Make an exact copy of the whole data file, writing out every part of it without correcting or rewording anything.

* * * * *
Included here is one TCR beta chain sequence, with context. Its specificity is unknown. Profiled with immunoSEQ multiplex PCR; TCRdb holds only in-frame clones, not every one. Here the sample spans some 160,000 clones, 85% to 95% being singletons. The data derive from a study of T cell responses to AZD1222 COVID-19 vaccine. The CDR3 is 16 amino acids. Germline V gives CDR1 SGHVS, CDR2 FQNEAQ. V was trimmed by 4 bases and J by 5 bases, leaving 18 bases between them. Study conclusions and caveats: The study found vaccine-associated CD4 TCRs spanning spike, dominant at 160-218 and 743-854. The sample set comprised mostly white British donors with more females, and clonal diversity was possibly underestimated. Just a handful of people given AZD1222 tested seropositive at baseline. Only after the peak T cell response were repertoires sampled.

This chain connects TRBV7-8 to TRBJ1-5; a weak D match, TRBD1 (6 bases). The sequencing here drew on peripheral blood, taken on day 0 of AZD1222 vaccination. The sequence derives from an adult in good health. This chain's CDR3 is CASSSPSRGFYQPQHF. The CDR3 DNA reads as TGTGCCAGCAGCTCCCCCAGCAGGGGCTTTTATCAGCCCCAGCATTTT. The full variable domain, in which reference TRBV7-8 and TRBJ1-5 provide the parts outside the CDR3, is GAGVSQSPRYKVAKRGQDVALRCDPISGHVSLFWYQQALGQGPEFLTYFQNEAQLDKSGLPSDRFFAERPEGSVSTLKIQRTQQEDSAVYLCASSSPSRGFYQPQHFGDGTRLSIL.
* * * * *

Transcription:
Included here is one TCR beta chain sequence, with context. Its specificity is unknown. Profiled with immunoSEQ multiplex PCR; TCRdb holds only in-frame clones, not every one. Here the sample spans some 160,000 clones, 85% to 95% being singletons. The data derive from a study of T cell responses to AZD1222 COVID-19 vaccine. The CDR3 is 16 amino acids. Germline V gives CDR1 SGHVS, CDR2 FQNEAQ. V was trimmed by 4 bases and J by 5 bases, leaving 18 bases between them. Study conclusions and caveats: The study found vaccine-associated CD4 TCRs spanning spike, dominant at 160-218 and 743-854. The sample set comprised mostly white British donors with more females, and clonal diversity was possibly underestimated. Just a handful of people given AZD1222 tested seropositive at baseline. Only after the peak T cell response were repertoires sampled.

This chain connects TRBV7-8 to TRBJ1-5; a weak D match, TRBD1 (6 bases). The sequencing here drew on peripheral blood, taken on day 0 of AZD1222 vaccination. The sequence derives from an adult in good health. This chain's CDR3 is CASSSPSRGFYQPQHF. The CDR3 DNA reads as TGTGCCAGCAGCTCCCCCAGCAGGGGCTTTTATCAGCCCCAGCATTTT. The full variable domain, in which reference TRBV7-8 and TRBJ1-5 provide the parts outside the CDR3, is GAGVSQSPRYKVAKRGQDVALRCDPISGHVSLFWYQQALGQGPEFLTYFQNEAQLDKSGLPSDRFFAERPEGSVSTLKIQRTQQEDSAVYLCASSSPSRGFYQPQHFGDGTRLSIL.